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If at first you don’t succeed

Congrats to the Sheriff and partners for pursuing the state jail funding

Two years ago Plumas County sought $20 million from the state of California to build a new jail and was unsuccessful. At the time Sheriff Greg Hagwood feared that there would not be another opportunity; that the state would not offer another round of jail construction funds. But he was wrong; the state did.

So he tried again and this month he learned that the county would be awarded $25 million — and that the Plumas application ranked first among the small counties that sought construction funds. Why the difference? Hagwood said he and his county partners discovered what was deficient in the 2015 application and addressed it.

Hagwood was able to demonstrate that the county’s approach to criminal justice was working — that various programs — from pre-arraignment to post sentencing — were working. That recidivism rates were down. It’s telling that part of the reason the application was successful according to Hagwood was because it called for fewer beds than the current jail’s capacity — 60, rather than 67. The state rewarded the county for its success with offering programs designed to rehabilitate rather than simply incarcerate.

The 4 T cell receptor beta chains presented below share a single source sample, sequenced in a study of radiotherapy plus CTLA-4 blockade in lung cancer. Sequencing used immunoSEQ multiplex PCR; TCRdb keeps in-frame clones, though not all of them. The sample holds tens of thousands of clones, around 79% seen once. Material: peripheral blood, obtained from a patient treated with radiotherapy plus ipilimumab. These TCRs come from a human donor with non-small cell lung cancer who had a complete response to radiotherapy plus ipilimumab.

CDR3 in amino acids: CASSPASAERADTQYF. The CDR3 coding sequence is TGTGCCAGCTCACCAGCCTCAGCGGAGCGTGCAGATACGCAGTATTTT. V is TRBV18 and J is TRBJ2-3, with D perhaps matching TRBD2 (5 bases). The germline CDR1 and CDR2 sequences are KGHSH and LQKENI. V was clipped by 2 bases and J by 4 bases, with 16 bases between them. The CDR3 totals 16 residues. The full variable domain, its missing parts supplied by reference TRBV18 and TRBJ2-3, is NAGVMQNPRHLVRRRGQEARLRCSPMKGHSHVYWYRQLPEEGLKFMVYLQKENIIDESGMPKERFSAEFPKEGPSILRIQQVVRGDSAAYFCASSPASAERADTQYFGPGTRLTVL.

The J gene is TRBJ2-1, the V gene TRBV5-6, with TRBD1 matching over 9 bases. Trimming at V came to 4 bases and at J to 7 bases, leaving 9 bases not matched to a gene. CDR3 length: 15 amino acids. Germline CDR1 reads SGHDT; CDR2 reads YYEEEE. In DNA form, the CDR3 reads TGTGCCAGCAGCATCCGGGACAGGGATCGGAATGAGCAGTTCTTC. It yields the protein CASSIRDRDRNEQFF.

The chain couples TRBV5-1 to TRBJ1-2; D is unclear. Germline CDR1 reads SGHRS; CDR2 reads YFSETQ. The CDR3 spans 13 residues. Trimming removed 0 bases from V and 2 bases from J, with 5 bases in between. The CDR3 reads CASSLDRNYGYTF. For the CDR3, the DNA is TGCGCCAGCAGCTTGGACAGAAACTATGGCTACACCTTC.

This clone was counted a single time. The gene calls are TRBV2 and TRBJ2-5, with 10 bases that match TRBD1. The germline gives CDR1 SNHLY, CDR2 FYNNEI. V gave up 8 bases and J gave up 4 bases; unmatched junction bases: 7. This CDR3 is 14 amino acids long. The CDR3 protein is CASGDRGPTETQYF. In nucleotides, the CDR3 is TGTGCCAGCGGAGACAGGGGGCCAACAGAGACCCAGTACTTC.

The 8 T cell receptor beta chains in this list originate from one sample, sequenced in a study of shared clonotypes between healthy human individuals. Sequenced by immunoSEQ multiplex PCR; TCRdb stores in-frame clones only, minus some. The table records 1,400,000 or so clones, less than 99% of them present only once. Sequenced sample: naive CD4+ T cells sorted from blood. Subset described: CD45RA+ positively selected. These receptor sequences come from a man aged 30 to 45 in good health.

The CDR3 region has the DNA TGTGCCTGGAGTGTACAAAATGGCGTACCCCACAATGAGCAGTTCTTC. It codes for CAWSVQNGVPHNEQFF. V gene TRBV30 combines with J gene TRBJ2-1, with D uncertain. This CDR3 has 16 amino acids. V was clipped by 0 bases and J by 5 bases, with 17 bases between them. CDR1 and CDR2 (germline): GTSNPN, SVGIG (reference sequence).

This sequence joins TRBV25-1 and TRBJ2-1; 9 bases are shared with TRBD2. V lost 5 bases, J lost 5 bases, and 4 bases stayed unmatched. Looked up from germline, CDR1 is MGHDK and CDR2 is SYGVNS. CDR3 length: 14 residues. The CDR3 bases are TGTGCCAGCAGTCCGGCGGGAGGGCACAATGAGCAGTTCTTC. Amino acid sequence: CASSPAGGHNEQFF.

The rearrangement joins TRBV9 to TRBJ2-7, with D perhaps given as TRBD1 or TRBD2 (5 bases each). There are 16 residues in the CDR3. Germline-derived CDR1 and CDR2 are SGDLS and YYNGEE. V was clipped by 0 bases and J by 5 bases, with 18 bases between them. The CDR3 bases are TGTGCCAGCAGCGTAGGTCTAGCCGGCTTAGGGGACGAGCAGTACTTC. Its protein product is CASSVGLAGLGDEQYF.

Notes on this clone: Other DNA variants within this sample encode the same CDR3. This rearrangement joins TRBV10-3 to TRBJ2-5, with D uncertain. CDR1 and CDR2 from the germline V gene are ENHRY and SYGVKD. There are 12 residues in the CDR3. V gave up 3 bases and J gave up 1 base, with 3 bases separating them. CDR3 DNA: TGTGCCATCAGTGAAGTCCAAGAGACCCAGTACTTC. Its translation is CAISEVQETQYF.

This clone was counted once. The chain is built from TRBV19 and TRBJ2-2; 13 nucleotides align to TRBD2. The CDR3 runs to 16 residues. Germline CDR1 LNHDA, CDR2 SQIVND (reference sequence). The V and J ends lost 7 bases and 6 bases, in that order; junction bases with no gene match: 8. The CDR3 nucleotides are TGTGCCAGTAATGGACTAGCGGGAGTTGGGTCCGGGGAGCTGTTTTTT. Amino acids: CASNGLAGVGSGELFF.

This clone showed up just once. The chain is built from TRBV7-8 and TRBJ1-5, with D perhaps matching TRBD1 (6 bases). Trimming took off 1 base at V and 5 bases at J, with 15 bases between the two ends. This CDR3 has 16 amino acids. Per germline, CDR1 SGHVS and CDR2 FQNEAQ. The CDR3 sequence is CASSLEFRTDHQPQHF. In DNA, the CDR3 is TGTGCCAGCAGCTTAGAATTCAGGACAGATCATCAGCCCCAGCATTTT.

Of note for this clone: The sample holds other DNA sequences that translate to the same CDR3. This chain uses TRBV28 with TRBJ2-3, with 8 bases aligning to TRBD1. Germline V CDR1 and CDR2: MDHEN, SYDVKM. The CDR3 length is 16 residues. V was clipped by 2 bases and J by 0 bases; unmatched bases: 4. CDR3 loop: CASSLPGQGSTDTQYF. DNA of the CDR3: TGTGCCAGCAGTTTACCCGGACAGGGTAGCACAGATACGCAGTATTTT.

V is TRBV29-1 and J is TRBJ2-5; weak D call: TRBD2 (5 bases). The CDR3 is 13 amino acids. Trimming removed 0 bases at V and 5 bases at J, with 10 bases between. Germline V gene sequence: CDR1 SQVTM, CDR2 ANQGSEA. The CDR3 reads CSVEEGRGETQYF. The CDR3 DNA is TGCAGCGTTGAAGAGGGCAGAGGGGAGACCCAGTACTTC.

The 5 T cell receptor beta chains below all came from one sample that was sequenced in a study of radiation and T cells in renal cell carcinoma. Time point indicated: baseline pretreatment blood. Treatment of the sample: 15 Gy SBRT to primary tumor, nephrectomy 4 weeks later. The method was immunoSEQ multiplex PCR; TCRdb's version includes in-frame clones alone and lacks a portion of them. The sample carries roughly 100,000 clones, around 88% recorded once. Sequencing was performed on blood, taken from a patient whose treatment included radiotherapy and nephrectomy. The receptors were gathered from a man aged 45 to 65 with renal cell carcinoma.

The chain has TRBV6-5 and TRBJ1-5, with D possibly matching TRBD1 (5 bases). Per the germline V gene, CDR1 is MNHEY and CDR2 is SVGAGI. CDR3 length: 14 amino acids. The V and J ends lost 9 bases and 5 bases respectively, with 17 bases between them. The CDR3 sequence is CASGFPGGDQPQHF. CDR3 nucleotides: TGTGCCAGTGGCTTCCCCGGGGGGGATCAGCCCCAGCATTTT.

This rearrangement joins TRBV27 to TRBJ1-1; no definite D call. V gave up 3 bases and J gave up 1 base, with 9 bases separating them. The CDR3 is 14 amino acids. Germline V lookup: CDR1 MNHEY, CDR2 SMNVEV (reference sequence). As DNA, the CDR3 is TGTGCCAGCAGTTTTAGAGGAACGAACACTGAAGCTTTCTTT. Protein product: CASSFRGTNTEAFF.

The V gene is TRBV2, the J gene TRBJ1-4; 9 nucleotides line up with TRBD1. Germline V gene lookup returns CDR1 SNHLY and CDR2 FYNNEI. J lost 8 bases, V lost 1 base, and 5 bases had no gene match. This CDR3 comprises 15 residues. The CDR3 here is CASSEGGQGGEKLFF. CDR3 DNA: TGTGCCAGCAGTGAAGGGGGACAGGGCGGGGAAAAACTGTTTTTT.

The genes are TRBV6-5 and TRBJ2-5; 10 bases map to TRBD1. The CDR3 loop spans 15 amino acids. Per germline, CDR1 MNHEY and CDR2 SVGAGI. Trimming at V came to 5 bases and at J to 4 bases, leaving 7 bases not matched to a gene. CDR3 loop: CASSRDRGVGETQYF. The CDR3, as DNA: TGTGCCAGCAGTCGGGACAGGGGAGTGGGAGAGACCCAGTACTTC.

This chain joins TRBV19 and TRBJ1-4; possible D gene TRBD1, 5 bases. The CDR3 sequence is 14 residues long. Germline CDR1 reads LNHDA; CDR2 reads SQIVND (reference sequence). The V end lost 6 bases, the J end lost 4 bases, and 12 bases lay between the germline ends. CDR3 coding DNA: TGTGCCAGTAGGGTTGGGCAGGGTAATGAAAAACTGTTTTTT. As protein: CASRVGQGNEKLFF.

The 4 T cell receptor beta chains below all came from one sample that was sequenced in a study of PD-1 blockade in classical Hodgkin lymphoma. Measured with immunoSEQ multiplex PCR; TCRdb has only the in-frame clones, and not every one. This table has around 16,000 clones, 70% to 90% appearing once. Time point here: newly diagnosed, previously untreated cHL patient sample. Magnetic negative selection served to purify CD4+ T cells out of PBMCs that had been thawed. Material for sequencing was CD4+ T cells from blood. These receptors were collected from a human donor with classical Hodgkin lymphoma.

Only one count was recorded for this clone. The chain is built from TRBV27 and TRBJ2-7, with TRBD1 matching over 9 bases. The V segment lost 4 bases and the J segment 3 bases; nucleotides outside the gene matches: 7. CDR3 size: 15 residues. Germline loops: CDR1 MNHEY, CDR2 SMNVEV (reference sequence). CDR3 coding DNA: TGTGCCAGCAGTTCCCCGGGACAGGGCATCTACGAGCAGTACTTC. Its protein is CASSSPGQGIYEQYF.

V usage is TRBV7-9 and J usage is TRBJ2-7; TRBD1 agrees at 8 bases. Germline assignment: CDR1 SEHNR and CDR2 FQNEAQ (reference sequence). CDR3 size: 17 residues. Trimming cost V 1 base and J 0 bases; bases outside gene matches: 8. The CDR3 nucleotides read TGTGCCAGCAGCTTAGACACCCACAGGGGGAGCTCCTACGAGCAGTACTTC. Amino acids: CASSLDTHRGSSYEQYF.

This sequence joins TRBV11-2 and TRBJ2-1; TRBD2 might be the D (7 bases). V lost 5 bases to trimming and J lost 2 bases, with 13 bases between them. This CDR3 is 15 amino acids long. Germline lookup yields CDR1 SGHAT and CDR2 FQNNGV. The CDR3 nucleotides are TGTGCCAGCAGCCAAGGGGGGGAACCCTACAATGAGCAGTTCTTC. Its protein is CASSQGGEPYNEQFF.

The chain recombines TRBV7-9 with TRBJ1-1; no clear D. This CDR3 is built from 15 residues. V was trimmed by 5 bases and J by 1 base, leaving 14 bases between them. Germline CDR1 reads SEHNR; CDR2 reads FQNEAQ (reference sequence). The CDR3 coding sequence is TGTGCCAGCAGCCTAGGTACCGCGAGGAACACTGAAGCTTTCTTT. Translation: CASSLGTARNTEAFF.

The award means that Plumas County soon will have a correctional facility designed to improve the working conditions of staff, as well as the ability to extend needed services to inmates. For a facility that had been working under a consent decree, this is a huge step forward. It also means it will no longer be part of the grand jury’s annual report of areas in the county that need to be addressed.

Beyond the obvious benefits of having a functional facility, the county will reap the rewards of having a $25 million building project. The design and construction process will boost local businesses — everything from motels, RV parks and restaurants to gas stations and grocery stores. There is also the opportunity for local builders and subcontractors to be involved in the project. “We are committed to utilizing local contractors and material providers (lumber, concrete and other goods) to the full extent possible,” Hagwood said. “This will bring business to so many interests in the county.”

Board of Supervisors Chairman Lori Simpson said that she and her fellow supervisors were thrilled with the award. “Under the sheriff’s leadership everyone in the county worked together to make it happen. We have to thank the sheriff and his staff; they were at the table and made many trips to Sacramento,” she said. “This will solve a lot of issues and make our criminal justice system even better.”

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